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Original Research ARTICLE

Front. Microbiol., 30 September 2014 | https://doi.org/10.3389/fmicb.2014.00519

Vertical transmission of highly similar blaCTX-M-1-harboring IncI1 plasmids in Escherichia coli with different MLST types in the poultry production pyramid

Katrin Zurfluh1, Juan Wang2, Jochen Klumpp3, Magdalena Nüesch-Inderbinen1, Séamus Fanning2 and Roger Stephan1*
  • 1Institute for Food Safety and Hygiene, Vetsuisse Faculty, University of Zurich, Zürich, Switzerland
  • 2UCD Centre for Food Safety, School of Public Health, Physiotherapy and Population Science, UCD Centre for Molecular Innovation and Drug Discovery, University College Dublin, Dublin, Ireland
  • 3Institute of Food, Nutrition and Health, Swiss Federal Institute of Technology in Zürich, Zürich, Switzerland

Objectives: The purpose of this study was to characterize sets of extended-spectrum β-lactamases (ESBL)-producing Enterobacteriaceae collected longitudinally from different flocks of broiler breeders, meconium of 1-day-old broilers from theses breeder flocks, as well as from these broiler flocks before slaughter.

Methods: Five sets of ESBL-producing Escherichia coli were studied by multi-locus sequence typing (MLST), phylogenetic grouping, PCR-based replicon typing and resistance profiling. The blaCTX-M-1-harboring plasmids of one set (pHV295.1, pHV114.1, and pHV292.1) were fully sequenced and subjected to comparative analysis.

Results: Eleven different MLST sequence types (ST) were identified with ST1056 the predominant one, isolated in all five sets either on the broiler breeder or meconium level. Plasmid sequencing revealed that blaCTX-M-1 was carried by highly similar IncI1/ST3 plasmids that were 105 076 bp, 110 997 bp, and 117 269 bp in size, respectively.

Conclusions: The fact that genetically similar IncI1/ST3 plasmids were found in ESBL-producing E. coli of different MLST types isolated at the different levels in the broiler production pyramid provides strong evidence for a vertical transmission of these plasmids from a common source (nucleus poultry flocks).

Introduction

One of the currently most important antibiotic resistance mechanisms in Enterobacteriaceae is based on plasmid-mediated production of extended-spectrum β-lactamases (ESBLs) which inactivate β-lactam-antibiotics including cephalosporins and monobactams by hydrolyzing their β-lactam ring (Frère et al., 1992). ESBLs are classified according to their primary sequences and substrate profiles into different families such as the TEM-, the SHV-, the OXA-, and the CTX-M -family (Bush and Jacoby, 2010). Currently, CTX-M enzymes are the most widespread ESBLs (Naseer and Sundsfjord, 2011). Of the more than 150 different CTX-M sequence types (ST) that are known and filed in the Lahey database1, CTX-M-1 predominates in Escherichia coli isolated from food-producing animals and foods in Europe (EFSA, 2011).

Recently, several reports highlighted the dissemination of ESBL-producing E. coli in poultry in several countries across Europe (Smet et al., 2008; Cortés et al., 2010; Randall et al., 2011; Wasyl et al., 2012) or in chicken meat (Leverstein-van Hall et al., 2011; Overdevest et al., 2011; Kola et al., 2012). A high fecal prevalence of blaCTX-M-1-harboring E. coli has also been reported for poultry flocks in Switzerland (Endimiani et al., 2012; Geser et al., 2012). Moreover, CTX-M-1-producing E. coli have also been found both on local and imported retail poultry meat (Abgottspon et al., 2014; Vogt et al., 2014).

The high occurrence of ESBL-producing bacteria in Swiss poultry flocks, however, cannot be explained by the use of high amounts of antimicrobials for broilers, since on average only 1 of 10 poultry flocks need to be treated with antibiotics and when treatment is indicated, fluoroquinolones and not β-lactam-antibiotics are the drugs of choice (Büttner et al., 2013).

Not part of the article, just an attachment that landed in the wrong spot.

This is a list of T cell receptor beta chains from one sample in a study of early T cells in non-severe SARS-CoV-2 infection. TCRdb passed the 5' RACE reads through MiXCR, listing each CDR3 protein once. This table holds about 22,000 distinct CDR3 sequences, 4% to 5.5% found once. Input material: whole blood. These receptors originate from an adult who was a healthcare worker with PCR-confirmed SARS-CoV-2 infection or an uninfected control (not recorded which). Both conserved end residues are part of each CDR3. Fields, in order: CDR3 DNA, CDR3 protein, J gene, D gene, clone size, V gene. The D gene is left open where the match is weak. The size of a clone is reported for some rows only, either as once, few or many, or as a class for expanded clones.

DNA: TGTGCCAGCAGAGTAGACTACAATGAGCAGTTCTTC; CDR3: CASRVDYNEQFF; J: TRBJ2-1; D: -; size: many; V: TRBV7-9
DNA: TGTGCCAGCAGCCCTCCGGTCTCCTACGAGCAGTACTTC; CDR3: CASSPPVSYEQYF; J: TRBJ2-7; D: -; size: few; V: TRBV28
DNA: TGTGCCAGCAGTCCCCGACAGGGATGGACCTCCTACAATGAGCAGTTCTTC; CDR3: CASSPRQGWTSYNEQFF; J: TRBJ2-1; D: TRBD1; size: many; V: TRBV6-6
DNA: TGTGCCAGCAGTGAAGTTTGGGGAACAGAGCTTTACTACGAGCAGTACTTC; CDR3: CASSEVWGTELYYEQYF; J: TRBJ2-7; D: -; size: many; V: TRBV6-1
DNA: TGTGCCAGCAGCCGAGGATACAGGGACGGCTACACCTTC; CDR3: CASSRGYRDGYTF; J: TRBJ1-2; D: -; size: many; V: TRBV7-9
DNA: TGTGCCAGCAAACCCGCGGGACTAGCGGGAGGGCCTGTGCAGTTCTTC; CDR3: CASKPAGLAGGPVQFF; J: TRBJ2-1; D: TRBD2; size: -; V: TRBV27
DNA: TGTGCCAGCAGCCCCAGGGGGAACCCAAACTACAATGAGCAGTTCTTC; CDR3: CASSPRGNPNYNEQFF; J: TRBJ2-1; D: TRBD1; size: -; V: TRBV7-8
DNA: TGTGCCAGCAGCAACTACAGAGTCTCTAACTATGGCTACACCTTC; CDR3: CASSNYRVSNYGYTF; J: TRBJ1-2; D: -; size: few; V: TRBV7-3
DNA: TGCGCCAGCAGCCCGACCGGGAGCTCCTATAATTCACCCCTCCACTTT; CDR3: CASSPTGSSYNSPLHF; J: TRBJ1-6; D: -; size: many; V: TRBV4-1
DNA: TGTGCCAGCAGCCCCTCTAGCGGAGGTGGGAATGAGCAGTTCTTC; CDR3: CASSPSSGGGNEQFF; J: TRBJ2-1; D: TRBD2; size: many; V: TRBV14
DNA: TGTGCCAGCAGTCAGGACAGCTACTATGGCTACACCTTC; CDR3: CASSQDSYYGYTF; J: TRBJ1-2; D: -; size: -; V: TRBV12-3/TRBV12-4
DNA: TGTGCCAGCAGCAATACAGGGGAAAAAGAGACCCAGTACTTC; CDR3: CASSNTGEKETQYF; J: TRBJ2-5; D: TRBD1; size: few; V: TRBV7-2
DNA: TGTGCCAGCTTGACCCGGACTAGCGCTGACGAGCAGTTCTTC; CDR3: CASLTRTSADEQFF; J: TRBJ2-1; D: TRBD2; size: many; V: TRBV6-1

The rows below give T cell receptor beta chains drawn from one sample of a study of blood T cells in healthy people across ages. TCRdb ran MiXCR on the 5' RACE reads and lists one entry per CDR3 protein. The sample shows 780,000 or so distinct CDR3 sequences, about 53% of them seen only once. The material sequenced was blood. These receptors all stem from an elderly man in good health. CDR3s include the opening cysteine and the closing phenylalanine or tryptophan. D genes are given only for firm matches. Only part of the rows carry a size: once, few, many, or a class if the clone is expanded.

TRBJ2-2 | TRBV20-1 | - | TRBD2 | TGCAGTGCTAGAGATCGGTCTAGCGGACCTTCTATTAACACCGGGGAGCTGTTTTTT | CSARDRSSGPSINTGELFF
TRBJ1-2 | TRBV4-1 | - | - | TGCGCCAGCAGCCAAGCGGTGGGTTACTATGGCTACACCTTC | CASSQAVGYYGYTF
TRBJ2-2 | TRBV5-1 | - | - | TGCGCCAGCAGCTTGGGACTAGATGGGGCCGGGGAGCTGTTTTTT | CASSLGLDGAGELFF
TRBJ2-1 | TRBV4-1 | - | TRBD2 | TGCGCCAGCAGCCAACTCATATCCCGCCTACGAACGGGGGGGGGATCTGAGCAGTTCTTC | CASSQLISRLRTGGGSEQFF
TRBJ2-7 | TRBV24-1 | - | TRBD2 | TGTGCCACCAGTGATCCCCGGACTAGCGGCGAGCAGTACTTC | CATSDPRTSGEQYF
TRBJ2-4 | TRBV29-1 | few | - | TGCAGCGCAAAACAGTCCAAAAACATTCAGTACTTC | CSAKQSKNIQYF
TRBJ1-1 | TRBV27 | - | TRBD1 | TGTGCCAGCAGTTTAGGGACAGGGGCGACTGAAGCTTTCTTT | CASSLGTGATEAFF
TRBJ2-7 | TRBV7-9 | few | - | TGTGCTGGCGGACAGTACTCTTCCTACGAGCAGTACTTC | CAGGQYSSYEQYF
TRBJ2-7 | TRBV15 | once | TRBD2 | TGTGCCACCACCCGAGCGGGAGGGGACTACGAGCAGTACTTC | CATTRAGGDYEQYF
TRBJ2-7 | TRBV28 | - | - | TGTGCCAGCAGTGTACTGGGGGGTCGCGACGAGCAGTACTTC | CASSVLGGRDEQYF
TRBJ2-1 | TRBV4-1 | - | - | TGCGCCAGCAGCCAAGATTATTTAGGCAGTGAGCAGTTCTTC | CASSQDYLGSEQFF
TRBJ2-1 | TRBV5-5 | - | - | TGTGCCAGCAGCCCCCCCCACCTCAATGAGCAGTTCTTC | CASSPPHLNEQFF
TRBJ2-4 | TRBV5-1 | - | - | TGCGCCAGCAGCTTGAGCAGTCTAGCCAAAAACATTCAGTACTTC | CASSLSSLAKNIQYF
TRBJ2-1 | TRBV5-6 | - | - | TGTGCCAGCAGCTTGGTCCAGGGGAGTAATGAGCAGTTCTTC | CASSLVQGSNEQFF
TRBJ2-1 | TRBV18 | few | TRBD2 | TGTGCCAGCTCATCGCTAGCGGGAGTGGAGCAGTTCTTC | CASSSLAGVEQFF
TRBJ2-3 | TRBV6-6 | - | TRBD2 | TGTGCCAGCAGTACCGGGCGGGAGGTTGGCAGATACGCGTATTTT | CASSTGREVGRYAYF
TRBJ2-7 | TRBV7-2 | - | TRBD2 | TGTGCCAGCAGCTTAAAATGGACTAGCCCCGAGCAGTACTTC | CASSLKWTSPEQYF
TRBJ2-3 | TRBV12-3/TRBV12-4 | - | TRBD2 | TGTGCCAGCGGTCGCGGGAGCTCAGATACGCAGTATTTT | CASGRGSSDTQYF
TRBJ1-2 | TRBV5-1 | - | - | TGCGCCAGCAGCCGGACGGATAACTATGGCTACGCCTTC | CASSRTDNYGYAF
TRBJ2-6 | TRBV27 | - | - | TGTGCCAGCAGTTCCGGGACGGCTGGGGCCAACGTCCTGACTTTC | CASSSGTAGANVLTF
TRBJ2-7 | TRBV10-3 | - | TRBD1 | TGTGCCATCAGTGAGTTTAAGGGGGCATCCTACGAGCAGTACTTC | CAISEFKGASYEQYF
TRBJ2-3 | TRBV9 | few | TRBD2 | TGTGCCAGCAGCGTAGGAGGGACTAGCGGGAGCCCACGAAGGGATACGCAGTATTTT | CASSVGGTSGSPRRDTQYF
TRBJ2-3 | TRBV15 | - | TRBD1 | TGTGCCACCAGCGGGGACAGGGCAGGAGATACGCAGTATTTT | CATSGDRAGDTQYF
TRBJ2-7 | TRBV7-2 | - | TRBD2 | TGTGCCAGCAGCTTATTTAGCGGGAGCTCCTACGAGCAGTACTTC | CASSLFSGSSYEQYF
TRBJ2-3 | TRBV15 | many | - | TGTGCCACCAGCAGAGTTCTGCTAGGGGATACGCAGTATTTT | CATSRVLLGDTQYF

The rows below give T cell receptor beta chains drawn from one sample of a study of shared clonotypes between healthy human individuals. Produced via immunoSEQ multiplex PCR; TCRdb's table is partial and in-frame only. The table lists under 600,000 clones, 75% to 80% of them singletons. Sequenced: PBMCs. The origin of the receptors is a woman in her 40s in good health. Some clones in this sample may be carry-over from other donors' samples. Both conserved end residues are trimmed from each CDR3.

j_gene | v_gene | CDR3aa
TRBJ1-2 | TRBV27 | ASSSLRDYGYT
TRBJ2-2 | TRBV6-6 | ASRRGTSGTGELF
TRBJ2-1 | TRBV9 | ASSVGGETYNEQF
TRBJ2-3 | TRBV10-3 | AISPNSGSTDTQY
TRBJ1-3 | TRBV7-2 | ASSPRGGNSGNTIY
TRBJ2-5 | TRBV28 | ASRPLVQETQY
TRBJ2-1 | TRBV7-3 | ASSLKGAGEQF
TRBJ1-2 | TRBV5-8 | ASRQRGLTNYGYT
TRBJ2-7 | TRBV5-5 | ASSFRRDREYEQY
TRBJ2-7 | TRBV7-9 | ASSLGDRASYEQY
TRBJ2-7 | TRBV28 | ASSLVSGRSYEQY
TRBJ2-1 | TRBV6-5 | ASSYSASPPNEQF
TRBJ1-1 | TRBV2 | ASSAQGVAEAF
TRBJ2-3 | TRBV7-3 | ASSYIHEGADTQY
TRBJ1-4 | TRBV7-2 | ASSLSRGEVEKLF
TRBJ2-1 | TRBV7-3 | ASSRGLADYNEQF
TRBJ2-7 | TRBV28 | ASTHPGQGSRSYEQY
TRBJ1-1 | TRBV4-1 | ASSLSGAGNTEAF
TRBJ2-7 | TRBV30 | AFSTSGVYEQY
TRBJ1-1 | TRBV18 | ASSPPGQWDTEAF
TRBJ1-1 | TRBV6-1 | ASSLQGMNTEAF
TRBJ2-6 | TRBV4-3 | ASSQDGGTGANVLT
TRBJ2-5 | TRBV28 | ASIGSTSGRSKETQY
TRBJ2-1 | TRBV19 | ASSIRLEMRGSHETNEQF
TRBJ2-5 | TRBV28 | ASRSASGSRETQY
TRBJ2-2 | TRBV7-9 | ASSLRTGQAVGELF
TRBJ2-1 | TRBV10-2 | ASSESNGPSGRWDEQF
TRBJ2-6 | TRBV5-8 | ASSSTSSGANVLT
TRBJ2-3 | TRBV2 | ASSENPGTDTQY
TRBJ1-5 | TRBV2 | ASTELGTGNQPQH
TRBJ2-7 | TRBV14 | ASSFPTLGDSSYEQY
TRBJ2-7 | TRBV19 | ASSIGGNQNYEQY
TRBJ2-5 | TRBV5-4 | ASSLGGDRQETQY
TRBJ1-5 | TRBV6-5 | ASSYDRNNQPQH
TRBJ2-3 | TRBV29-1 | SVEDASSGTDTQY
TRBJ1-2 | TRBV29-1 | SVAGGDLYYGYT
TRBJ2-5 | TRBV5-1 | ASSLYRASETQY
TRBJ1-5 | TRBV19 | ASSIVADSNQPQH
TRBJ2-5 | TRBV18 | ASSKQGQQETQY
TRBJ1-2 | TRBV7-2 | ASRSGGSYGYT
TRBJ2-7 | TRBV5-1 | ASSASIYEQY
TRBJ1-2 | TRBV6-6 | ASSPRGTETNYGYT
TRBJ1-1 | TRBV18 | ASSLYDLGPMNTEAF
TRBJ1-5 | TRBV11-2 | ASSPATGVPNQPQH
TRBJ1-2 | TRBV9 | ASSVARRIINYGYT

As hypothesized by others (Dierikx et al., 2013; Agersø et al., 2014; Nilsson et al., 2014), one possible explanation for this situation could be the existence of a common source (nucleus poultry flocks), disseminating ESBL-producers vertically along the poultry chain over large geographical regions. ESBL-producing Enterobacteriaceae might be imported by one-day-old broiler breeders and then spread from the top to the bottom of the production pyramid. We hypothesize that a specific E. coli type is unlikely to be responsible for this occurrence, but that a limited number of different plasmids transferred between different E. coli types by conjugation are involved.

The purpose of this study was to characterize sets of ESBL-producing Enterobacteriaceae collected longitudinally from different flocks of broiler breeders, meconium of one-day-old broilers from theses breeder flocks, as well as from these broiler flocks before slaughter, and to sequence plasmids harboring the blaESBL genes from one set of isolates.

Materials and Methods

Bacterial Isolates

From July 2013 through May 2014 boot socks (gauze socks walked over the length of a broiler chicken house) of parental broiler breeder flocks (from grandparent breeders from France), meconium of 1-day-old broilers from these breeder flocks and boot socks of these broilers flocks taken before slaughter were sampled longitudinally through the production pyramid. Boot socks and the meconium were enriched for 24 h at 37°C in 250 and 10 ml of EE Broth (BD, Franklin Lakes, NJ, USA), respectively. Thereafter, one loopful each of the enrichment cultures was inoculated onto chromogenic Brilliance ESBL agar (Oxoid, Hampshire, UK) and incubated at 37°C for 24 h under aerobic conditions. All colonies with different color and morphology were picked from the selective plates and sub-cultured on triple sugar iron-agar (TSI) agar (Oxoid) at 37°C for 24 h. Oxidase-negative isolates were subjected to identification by API ID 32 E (bioMérieux, Marcy l’Etoile, France). One isolate per sample was selected for further characterization.